Spring showers might bring May flowers, but rainy summer days are often followed by fairy rings feeding the imaginations of daydreamers of all ages. However, Jasper County Extension Agent Brock Fry advised that fairy rings are actually a sign of a diseased lawn.
Usually appearing following a spring or summer shower, fairy rings pop up in circular bands of various sized diameters. “Fairy Rings are a disease caused by fungi, or mycelium, in the soil,” shared Fry. “The fungi moves out and away to continue feeding on organic matter in the soil.
The fairy ring fungus grows outward from a central point at a rate varying from a few inches to as much as several feet each year according to Turfgrass Specialists Richard Duble, also of the Texas Cooperative Extension. “Where several distinct rings converge, fungus activity stops at the points of contact, resulting in a scalloped effect to replace the circular shape of the original rings.”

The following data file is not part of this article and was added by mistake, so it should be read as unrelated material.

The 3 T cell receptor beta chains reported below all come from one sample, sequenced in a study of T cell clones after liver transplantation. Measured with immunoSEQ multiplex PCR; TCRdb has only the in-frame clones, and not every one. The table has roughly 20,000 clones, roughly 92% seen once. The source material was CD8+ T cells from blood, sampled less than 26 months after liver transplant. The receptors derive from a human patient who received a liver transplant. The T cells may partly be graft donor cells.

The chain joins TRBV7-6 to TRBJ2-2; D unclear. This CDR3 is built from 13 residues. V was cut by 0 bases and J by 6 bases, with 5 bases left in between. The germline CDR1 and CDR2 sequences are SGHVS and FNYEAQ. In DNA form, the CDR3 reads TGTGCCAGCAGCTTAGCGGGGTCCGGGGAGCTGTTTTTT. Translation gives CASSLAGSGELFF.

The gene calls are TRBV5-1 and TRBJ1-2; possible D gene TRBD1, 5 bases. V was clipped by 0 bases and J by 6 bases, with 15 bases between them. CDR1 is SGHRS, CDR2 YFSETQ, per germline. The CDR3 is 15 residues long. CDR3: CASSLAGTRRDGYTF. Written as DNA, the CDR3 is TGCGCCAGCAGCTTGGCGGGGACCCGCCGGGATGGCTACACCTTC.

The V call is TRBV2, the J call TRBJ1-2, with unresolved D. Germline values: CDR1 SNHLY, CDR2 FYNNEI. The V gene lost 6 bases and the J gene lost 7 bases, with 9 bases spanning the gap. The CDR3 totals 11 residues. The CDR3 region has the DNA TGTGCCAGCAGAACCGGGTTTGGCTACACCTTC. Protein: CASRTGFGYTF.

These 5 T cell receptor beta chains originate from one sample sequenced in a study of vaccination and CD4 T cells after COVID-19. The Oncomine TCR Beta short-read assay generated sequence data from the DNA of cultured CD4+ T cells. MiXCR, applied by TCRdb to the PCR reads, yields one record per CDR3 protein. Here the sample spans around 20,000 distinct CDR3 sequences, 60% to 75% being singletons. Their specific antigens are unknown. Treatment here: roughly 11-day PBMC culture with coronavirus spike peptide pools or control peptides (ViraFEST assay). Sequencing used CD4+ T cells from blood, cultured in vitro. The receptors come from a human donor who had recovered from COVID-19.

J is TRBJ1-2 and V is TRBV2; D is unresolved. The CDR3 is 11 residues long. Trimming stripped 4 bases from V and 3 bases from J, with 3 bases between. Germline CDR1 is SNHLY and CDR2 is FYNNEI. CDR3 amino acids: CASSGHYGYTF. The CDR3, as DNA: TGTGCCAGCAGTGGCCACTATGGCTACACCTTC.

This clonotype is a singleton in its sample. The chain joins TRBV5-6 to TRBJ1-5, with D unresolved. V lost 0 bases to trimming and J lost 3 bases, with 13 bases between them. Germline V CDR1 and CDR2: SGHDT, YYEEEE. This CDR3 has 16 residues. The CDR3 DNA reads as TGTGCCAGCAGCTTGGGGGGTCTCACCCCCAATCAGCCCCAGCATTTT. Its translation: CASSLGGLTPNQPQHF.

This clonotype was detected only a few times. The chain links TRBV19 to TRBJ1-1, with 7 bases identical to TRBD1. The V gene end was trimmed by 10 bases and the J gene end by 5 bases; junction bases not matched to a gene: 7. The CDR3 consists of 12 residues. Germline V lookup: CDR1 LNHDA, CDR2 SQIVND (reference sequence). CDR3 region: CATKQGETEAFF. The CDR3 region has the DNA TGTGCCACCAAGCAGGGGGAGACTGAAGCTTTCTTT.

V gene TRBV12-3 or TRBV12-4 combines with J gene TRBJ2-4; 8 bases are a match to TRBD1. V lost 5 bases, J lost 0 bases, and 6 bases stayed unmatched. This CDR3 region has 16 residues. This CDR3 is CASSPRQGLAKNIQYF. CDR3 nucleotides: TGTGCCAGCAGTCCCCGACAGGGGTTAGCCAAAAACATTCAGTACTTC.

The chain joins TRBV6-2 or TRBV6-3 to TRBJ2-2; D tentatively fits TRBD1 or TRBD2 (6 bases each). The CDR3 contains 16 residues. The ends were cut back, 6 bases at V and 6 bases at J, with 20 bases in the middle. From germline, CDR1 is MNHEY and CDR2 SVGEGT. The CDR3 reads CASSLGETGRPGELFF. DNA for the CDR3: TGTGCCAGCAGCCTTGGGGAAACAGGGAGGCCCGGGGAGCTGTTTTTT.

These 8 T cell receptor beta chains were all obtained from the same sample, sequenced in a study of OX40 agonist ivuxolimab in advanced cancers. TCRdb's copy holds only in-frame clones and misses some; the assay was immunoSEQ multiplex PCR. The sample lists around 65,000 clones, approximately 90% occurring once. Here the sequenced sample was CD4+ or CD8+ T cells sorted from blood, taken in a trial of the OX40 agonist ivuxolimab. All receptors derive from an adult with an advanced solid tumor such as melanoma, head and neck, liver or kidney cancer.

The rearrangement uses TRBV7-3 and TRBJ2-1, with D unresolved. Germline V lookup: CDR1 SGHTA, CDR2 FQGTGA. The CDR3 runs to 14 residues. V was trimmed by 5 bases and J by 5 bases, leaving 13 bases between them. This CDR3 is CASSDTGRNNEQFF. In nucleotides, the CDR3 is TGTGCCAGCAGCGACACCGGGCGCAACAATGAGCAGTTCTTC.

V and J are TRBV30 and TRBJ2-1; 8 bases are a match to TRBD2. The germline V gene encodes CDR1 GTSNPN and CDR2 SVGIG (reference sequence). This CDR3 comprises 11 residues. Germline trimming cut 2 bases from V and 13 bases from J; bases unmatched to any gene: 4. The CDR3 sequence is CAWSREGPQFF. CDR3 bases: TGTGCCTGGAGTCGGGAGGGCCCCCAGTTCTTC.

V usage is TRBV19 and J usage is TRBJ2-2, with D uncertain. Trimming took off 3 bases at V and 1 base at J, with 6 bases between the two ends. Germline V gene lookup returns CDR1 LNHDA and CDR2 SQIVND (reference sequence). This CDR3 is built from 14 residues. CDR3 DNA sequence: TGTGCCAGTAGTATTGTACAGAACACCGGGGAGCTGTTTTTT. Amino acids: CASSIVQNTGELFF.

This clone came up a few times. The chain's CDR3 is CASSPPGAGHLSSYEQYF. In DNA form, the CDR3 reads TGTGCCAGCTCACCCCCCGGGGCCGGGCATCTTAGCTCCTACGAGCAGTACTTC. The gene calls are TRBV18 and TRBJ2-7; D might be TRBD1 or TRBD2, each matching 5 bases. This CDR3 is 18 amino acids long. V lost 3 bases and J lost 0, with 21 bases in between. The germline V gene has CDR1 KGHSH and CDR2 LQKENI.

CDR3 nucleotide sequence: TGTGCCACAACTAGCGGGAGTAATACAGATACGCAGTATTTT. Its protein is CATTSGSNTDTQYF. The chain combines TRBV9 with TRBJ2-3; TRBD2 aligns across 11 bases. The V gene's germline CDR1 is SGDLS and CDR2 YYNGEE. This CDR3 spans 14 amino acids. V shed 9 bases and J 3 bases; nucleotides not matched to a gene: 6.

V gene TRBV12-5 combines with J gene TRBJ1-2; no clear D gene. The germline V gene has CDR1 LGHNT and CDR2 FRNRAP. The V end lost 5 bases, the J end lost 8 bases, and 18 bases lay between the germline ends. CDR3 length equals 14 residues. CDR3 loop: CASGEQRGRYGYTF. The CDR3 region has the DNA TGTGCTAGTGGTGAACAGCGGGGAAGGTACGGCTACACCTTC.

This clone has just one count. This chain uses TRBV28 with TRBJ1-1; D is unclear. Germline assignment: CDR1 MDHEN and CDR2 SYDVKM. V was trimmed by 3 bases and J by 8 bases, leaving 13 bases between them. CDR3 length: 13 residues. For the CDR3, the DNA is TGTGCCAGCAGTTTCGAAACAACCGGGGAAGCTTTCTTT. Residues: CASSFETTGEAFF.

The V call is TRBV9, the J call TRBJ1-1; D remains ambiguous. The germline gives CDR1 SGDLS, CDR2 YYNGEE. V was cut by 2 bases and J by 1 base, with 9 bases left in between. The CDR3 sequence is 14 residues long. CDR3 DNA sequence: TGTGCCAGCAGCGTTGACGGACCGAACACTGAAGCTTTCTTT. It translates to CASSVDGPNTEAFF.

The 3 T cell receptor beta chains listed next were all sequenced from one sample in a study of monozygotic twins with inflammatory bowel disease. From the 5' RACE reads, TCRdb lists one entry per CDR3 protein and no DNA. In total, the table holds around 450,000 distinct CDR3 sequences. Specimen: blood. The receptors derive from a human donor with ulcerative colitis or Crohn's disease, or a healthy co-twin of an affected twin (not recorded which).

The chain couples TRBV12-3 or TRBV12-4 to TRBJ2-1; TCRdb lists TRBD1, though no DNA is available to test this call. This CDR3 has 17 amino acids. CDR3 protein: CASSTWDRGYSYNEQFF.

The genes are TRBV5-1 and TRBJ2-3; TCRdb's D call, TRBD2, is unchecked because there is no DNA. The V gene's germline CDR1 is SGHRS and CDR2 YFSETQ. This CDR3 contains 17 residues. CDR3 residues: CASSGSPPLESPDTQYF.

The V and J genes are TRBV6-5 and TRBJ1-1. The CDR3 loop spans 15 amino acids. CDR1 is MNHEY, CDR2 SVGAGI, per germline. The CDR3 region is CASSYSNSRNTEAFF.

Folklore insists that the sudden appearance of a ring of mushrooms is a sure sign of fairies and elves or even dark forces and otherworldly presences. Tales were passed down for generations of the creatures and magic responsible for the naturally occurring phenomenon now known as fairy rings. Duble went on to relate that centuries ago, people thought that the mushrooms appeared where ‘fairies’ had danced the night before.
A tuft of dark green grass usually follows the mushrooms, a result of the nitrogen release after the fungus breaks down the organic matter in the soil. “A ring of brown or dead grass may also develop, caused by the depletion of soil moisture,” continued Duble. “If you dig into the area of dying grass, you will likely find a dense growth of white mycelium, as water will not penetrate this zone of dense mycelial growth.”
Fry went on to share that during periods of unfavorable conditions, low temperature or drought, mushroom production and fungal activity stops and may not resume for months or even years, which makes the appearance of a fairy ring pop following a summer shower.
In addition to feeding imaginations, fairy rings will eventually feed the lawn it resides in as its decay provides nitrogen as it feeds off of decaying tree roots or other organic matter. Despite a short unsightly appearance, they are not harmful to the lawn and can be masked by routinely knocking down or mowing the mushrooms and aerating then drenching the soil.